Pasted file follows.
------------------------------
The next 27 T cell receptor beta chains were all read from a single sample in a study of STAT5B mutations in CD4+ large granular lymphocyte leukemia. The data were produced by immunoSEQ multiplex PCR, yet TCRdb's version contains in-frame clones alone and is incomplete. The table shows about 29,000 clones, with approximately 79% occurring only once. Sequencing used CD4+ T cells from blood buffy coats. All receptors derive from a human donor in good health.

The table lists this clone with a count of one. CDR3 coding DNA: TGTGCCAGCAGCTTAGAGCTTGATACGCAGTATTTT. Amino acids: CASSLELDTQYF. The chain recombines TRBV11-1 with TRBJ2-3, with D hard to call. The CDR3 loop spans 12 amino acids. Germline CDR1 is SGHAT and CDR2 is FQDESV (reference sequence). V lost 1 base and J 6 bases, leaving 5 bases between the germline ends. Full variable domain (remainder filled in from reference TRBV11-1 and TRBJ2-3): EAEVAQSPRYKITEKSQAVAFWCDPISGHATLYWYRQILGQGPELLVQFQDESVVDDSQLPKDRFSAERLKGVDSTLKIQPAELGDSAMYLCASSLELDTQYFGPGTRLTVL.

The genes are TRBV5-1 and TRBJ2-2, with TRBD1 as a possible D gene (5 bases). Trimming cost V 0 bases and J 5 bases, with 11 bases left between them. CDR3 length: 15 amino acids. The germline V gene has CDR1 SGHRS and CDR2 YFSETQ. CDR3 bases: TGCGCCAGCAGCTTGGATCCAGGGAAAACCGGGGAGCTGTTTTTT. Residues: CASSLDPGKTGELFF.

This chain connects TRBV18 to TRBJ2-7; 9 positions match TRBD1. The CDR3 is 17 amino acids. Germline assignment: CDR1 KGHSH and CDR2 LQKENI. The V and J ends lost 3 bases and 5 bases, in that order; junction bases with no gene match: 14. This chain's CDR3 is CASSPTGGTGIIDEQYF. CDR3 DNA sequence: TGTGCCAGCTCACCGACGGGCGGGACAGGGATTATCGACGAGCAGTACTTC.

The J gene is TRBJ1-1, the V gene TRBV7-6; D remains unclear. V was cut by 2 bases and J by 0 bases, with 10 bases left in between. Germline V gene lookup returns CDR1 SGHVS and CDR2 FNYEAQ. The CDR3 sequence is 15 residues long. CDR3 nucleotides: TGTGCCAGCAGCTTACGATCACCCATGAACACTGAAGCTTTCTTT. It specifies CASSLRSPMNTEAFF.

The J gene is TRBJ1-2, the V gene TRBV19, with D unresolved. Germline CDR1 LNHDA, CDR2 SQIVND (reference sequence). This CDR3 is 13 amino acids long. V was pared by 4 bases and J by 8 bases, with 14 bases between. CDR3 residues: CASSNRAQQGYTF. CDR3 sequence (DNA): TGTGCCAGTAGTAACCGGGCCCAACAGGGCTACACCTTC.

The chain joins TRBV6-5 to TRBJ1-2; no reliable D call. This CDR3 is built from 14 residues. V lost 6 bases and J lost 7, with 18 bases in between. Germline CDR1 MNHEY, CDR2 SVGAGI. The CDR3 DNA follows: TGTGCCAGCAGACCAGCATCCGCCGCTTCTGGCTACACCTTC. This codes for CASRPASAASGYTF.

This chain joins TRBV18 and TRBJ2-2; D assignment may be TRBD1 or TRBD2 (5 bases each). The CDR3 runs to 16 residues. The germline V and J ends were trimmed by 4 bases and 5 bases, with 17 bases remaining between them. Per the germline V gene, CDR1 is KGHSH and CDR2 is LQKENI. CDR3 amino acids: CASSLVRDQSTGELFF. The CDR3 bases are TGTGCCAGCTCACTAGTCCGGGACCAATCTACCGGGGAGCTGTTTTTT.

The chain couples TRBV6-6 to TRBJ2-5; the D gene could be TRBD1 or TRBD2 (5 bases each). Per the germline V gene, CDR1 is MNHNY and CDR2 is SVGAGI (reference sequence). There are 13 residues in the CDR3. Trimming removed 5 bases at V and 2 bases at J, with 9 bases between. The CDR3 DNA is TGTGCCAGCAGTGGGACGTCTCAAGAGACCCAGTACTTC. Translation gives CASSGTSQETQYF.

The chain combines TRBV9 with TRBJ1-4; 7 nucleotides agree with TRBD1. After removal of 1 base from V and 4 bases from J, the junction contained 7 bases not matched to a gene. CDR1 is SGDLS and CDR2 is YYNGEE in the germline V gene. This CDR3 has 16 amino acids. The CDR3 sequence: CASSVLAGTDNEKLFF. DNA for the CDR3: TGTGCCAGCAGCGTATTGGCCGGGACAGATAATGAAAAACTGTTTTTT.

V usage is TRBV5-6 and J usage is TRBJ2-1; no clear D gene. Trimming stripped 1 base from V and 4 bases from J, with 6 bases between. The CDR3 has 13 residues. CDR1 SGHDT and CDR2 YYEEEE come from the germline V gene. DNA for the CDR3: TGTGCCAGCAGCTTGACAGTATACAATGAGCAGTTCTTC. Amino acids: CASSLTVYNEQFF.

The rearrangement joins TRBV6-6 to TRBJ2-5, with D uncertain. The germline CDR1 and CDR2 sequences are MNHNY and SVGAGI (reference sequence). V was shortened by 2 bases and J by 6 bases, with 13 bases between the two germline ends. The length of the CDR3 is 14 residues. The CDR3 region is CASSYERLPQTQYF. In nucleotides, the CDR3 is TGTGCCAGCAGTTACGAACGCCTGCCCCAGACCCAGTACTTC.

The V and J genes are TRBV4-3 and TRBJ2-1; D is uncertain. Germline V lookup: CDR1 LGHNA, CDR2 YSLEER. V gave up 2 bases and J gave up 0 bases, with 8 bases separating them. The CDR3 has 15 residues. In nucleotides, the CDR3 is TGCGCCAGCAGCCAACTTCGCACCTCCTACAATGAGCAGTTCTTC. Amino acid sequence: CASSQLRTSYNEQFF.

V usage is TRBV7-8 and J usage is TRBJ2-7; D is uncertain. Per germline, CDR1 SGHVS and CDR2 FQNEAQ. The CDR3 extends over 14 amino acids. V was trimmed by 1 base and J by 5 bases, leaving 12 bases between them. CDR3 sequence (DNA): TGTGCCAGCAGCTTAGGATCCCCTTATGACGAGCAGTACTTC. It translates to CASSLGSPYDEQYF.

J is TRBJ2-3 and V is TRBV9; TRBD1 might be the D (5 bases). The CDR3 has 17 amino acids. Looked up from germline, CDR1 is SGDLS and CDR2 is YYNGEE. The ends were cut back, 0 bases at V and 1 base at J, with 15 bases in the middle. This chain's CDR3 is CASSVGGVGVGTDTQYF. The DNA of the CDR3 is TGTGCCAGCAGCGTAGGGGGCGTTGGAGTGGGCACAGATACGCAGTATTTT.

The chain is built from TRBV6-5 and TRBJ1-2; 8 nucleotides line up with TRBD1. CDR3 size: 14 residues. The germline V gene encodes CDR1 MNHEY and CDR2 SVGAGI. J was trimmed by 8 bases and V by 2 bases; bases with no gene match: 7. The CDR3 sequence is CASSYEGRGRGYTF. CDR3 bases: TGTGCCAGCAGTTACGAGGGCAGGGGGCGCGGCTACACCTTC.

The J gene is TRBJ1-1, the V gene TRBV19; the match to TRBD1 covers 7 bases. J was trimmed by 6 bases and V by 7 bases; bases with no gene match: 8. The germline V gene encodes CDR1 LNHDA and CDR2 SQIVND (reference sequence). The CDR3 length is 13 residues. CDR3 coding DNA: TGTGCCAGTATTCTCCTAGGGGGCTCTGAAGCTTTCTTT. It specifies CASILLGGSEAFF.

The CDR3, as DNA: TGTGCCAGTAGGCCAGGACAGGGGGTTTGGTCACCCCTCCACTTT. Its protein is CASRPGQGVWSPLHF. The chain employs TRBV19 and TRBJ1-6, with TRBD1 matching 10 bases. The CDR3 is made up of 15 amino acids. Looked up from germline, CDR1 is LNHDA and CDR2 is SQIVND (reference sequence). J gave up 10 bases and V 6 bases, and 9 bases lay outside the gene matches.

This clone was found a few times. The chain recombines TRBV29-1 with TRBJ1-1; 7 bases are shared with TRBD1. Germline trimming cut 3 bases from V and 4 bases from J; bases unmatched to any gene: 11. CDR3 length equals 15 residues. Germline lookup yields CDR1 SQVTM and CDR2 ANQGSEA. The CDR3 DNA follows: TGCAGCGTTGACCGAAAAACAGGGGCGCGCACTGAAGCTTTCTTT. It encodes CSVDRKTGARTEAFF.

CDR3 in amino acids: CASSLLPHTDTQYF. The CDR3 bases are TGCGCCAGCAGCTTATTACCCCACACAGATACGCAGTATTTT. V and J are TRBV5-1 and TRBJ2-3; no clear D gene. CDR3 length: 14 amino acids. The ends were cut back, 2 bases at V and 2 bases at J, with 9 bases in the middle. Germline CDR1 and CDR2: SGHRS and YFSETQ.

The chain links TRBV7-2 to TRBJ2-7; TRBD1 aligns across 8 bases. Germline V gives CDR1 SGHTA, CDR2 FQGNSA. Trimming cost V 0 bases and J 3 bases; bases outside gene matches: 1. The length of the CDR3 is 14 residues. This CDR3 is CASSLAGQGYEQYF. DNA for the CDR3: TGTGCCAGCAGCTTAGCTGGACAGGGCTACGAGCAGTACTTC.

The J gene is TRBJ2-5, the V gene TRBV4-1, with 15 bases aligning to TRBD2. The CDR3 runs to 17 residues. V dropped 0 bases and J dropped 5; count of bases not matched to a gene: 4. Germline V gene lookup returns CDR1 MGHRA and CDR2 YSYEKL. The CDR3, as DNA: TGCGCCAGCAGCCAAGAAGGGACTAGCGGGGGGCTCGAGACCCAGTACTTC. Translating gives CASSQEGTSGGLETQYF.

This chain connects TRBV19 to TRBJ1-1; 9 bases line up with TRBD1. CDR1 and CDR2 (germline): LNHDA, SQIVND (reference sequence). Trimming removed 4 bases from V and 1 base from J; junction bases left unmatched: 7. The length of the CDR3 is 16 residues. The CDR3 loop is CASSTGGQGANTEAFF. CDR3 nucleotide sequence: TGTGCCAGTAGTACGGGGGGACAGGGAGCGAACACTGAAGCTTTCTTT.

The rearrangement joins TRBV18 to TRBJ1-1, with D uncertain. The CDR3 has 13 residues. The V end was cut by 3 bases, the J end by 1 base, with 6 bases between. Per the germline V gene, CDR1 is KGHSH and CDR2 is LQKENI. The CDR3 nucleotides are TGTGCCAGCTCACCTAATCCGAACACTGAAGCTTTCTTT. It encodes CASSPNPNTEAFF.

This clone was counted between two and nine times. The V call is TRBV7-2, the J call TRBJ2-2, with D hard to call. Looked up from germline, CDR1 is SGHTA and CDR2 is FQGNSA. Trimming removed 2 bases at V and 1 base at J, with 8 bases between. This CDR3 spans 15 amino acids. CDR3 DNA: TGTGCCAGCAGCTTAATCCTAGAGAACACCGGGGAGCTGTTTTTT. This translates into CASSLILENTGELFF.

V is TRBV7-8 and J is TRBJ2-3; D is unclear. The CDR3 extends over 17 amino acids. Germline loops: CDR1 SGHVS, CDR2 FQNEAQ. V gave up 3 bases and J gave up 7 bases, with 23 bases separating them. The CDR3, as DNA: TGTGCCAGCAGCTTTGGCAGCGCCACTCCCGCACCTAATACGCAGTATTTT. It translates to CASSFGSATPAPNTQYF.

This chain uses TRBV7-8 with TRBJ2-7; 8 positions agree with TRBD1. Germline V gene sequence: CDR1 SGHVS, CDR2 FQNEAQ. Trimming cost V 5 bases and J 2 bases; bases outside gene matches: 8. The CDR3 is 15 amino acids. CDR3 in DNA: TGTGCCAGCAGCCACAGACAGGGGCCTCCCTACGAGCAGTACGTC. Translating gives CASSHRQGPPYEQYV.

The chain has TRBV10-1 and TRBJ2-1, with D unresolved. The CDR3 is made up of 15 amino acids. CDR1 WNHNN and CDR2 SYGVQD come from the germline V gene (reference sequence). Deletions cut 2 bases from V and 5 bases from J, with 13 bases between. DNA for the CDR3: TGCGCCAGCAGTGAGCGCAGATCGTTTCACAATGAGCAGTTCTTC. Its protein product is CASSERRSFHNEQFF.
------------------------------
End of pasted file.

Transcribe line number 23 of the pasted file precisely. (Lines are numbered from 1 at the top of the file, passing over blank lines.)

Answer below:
This chain connects TRBV19 to TRBJ1-1; 9 bases line up with TRBD1. CDR1 and CDR2 (germline): LNHDA, SQIVND (reference sequence). Trimming removed 4 bases from V and 1 base from J; junction bases left unmatched: 7. The length of the CDR3 is 16 residues. The CDR3 loop is CASSTGGQGANTEAFF. CDR3 nucleotide sequence: TGTGCCAGTAGTACGGGGGGACAGGGAGCGAACACTGAAGCTTTCTTT.